So we come to an important question that matters most to us. What is the state of background scores in Indian films? Who should give or should have given importance to background scores in Indian films? These are some of the easiest questions to answer. The directors, the composers and the producers of Indian films collectively failed to give background score its due importance.

In India, movies were seen just as extra large sized stage musicals that predominantly had songs. The composers in a stage drama used standard sound bytes in the background to enhance and exaggerate the emotions. The stage actors use to shout their dialogue loud to reach out to a wider audience and so the music was also performed loud to match with the performer’s volume level. Film makers or composers who came from or grew up watching such drama were not so aware of the importance of subtlety in background scores. Also most of the composers were so much rooted to Indian classical form of music and they concentrated only on making tune for songs. Background score is more of creating soundscapes with orchestration done on a simple motif than making complex classical melodies. Even now, there are very few music composers in bollywood who does background score for movies in which they compose the songs. Background scoring ability was never considered as a yardstick for a composer’s skill and talent.

For a producer, movie making has always been a commercial business than art. There are few producers, who invest in movies out of passion for art. In this business, it is unrealistic to expect a producer to understand the importance of background score and spend time and money for it. Shooting schedules were not well planned; movies got delayed due to various reasons and to release the movie on the announced date, all the post production work was done with urgency. For writing and recording the background score, the composer would get very little time before the movie’s release. The quality suffered because of the lack of time. So even if the composer and the director knew the importance of background score, they were helpless. To complete the work, our composers had ready made stock music for all emotions to use as background score. And what really helped them was that most of the movies were in same genre dealing with same subjects, emotions and issues. One can easily count the number of old movies that could be guessed just by listening to its background score.

This lack of importance to background score in Indian films can also be because of two other external factors. They are lack of official recognition for background scores and lack of good film critics in India. Till date there is no category commenced in National Film Awards for best background score. Such an important aspect of movie making is still waiting to get an official recognition from the Indian government. Also, Indian film industry never had great critics. Even now, when there is so much of media exposure, and with hundreds of reviews on movies appearing immediately after its first show, rarely critics mention about background score. Even if they mention, one can expect ‘it was loud,’, ‘it was good’ kind of generic opinions.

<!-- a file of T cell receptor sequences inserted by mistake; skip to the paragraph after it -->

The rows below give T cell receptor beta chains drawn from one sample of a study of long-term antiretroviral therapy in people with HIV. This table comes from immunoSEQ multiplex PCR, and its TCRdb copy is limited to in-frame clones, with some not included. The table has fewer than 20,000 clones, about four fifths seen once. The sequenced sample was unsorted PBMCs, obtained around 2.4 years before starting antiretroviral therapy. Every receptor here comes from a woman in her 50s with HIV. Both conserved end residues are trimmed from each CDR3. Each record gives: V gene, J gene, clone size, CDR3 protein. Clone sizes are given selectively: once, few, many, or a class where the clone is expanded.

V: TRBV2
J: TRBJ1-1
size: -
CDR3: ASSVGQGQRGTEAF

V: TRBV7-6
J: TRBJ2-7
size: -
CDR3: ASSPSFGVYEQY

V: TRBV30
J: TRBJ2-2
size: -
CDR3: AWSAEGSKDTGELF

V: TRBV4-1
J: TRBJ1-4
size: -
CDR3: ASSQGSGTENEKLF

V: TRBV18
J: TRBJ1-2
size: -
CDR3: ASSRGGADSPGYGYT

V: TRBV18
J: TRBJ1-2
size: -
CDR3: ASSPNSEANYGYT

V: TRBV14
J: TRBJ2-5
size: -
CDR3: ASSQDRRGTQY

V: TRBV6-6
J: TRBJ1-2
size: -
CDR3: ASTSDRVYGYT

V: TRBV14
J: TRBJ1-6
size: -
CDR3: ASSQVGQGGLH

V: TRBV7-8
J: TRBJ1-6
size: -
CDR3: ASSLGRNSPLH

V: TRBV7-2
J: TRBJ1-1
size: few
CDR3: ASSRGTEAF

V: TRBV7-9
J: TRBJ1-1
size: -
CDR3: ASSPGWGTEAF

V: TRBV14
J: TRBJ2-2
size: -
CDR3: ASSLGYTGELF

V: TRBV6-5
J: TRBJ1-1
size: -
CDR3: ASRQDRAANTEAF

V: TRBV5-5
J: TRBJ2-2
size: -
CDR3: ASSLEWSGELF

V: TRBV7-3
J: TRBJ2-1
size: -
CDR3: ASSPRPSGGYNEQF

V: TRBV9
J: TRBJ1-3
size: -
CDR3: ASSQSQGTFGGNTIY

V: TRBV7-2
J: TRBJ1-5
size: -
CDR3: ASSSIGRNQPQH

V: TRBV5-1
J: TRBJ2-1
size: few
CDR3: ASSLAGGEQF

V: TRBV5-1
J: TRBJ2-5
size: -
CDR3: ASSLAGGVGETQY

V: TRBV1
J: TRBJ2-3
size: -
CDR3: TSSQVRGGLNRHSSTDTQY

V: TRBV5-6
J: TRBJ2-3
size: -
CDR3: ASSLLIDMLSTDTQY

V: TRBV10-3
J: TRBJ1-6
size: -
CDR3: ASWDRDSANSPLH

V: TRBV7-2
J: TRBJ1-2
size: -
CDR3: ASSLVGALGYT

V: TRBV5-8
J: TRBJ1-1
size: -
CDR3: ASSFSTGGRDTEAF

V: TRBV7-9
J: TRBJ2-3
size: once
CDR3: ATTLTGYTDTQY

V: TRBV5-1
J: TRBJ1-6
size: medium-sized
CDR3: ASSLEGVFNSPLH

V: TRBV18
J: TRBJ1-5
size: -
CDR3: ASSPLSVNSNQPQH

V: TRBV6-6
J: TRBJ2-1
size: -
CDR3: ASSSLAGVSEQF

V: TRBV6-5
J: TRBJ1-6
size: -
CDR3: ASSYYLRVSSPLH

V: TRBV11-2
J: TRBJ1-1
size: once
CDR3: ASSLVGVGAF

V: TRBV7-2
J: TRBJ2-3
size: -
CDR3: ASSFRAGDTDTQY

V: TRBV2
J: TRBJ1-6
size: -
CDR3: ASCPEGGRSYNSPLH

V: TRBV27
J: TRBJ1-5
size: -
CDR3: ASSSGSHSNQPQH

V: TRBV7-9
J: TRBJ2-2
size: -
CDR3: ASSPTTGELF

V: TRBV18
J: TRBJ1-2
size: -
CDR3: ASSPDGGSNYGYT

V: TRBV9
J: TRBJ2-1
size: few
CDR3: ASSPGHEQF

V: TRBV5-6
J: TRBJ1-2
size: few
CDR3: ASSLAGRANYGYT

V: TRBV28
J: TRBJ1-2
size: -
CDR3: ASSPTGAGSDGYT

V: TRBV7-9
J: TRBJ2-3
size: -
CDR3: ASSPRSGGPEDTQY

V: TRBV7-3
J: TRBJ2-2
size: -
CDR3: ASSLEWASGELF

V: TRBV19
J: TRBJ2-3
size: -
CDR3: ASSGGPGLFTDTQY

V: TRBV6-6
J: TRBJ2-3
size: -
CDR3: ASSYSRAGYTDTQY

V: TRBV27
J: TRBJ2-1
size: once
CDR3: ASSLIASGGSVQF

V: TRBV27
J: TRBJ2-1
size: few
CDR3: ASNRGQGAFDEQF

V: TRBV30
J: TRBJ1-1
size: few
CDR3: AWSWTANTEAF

Background Score Composers in India

But inspite of all these odds, there were/are few composers in India who did/does miracles with their background scores. The trend of releasing background score pieces along with the songs in movie’s soundtrack CD has started now. Producers spend money and make big symphony orchestras available for the composers to record the background score. Things are changing and there is still hope. Let us wait, watch and listen.

After Illayaraja came into Indian film music, there is quite a lot of awareness about the significance of background score in movies. At least for me it is his background scores that made me to take a deep dip into this interesting art form called scoring background music for films. Those who have read my ramblings about background scores here would now better about how crazy I am about it.

I think still there isn’t enough awareness about this aspect of film making and its significance in films, not just for the common people but sometimes even for the film makers. Rarely Original soundtracks with background score music cues are getting released. Even if it is released, it is heard by only a selected few. Anyway, I can keep cribbing for pages about the poor recognition of background scores in Indian films. Let me stop here.

The purpose of this blog is to share some of the beautiful background score pieces that I heard and enjoyed. Not just from Tamil movies but also from Hindi and English movies and if possible from other language movies too. To make it interesting, I would like to post it like a quiz contest ala conundrumofsanata.blogspot.com where you got to listen to lot of beautiful interludes from Tamil songs and guessed the songs. Similarly here, you will have to guess the movie from the background score pieces. It will be fun. Even if you don’t have much knowledge about the background score pieces, you can land up here to explore and listen to some beautiful music pieces. I know that I may be violating some copyright laws but think of Nayagan’s punch dialogue.